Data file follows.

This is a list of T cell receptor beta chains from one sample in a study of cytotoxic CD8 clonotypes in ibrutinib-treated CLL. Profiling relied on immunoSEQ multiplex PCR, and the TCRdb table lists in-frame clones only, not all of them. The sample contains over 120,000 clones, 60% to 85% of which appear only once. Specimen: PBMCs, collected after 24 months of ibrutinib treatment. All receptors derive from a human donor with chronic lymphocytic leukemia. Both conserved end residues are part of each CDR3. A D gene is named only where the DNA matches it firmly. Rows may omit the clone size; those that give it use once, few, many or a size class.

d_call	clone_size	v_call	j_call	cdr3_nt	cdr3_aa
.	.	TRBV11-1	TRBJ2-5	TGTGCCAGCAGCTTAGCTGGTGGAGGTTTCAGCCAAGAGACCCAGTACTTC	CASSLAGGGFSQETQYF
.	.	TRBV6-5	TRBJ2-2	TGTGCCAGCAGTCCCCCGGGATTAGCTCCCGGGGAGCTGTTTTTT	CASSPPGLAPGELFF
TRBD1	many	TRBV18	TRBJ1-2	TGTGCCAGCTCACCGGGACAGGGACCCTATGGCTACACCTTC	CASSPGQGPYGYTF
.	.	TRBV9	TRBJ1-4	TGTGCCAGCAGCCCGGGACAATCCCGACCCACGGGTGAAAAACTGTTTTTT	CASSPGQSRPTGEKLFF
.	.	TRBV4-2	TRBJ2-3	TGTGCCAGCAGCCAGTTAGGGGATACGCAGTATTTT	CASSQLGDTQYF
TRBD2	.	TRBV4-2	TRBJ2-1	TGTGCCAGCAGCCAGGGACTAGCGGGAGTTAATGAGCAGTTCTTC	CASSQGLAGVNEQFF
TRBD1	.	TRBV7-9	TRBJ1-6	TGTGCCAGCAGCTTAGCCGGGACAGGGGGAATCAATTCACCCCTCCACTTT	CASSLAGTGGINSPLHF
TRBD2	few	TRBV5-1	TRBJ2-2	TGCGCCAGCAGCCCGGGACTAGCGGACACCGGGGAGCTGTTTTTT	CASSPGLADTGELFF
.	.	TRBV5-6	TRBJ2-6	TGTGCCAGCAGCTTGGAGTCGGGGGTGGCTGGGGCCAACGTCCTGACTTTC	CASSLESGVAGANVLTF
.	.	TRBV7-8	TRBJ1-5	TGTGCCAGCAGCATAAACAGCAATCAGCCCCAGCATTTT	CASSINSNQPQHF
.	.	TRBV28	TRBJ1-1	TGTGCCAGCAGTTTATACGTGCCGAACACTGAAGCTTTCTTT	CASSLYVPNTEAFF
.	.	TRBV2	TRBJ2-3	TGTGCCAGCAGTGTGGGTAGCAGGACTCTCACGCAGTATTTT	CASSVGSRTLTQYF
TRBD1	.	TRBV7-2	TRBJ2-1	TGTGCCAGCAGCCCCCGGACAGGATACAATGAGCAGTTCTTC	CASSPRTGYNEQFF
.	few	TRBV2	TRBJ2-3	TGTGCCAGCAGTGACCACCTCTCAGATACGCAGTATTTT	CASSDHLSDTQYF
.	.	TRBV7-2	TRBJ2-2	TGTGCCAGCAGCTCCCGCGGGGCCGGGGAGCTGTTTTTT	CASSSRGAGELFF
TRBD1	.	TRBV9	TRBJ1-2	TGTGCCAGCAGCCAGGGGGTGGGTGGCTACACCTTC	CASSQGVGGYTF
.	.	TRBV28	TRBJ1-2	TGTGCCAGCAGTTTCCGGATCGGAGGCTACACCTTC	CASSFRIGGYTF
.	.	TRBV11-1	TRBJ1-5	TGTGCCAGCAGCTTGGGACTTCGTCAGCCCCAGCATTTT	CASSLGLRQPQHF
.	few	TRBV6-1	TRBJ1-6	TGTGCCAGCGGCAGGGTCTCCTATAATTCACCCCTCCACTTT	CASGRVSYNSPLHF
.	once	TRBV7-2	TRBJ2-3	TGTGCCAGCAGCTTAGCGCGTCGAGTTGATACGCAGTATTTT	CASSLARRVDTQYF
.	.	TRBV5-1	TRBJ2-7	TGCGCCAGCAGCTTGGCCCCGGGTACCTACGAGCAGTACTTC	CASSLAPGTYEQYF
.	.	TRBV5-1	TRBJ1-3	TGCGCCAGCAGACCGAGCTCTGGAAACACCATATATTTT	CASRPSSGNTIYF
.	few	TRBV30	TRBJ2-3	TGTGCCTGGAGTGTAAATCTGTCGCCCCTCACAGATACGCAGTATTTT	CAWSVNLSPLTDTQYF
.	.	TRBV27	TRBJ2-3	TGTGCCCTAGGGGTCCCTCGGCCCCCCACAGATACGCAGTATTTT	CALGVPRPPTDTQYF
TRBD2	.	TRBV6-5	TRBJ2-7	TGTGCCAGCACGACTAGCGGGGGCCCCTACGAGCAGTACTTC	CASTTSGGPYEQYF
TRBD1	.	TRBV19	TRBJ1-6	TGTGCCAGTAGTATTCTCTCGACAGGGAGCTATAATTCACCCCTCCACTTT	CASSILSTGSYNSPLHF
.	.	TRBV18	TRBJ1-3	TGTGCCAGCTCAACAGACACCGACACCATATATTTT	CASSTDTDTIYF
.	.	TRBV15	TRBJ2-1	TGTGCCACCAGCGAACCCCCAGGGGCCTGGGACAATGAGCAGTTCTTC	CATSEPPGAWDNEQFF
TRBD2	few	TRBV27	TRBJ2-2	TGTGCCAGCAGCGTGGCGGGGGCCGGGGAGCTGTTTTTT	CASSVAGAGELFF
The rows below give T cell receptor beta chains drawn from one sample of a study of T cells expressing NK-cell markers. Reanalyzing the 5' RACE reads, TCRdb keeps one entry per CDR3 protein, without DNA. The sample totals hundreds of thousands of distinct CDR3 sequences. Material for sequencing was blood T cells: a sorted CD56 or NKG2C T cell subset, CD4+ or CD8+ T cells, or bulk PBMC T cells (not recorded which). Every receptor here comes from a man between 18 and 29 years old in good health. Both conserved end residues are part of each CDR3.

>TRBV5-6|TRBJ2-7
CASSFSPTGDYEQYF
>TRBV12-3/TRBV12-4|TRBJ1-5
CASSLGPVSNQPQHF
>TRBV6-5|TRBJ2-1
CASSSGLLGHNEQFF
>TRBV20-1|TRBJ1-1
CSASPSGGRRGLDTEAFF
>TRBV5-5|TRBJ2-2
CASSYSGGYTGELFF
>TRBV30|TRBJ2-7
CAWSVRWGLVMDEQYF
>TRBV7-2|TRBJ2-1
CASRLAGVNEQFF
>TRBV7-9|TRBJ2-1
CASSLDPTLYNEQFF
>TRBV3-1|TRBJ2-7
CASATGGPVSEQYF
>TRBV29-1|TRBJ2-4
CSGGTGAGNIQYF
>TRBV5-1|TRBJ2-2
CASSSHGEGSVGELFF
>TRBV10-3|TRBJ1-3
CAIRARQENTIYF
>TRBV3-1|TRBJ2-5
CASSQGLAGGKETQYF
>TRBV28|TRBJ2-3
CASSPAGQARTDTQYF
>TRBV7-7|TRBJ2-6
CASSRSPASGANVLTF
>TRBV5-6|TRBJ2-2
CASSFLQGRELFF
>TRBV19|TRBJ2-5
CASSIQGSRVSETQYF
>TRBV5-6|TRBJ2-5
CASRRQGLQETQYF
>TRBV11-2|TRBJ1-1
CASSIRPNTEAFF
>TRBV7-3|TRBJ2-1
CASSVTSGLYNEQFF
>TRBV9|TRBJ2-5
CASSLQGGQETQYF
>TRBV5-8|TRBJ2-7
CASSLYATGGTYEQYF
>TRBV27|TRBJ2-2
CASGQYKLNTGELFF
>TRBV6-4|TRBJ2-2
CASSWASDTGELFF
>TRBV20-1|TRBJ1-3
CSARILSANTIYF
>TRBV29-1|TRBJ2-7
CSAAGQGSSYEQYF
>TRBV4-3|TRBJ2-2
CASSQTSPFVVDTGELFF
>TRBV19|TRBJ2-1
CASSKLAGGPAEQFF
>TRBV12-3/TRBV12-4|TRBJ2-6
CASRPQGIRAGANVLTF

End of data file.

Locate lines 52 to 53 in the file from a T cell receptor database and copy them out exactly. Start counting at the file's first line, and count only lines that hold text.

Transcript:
CSGGTGAGNIQYF
>TRBV5-1|TRBJ2-2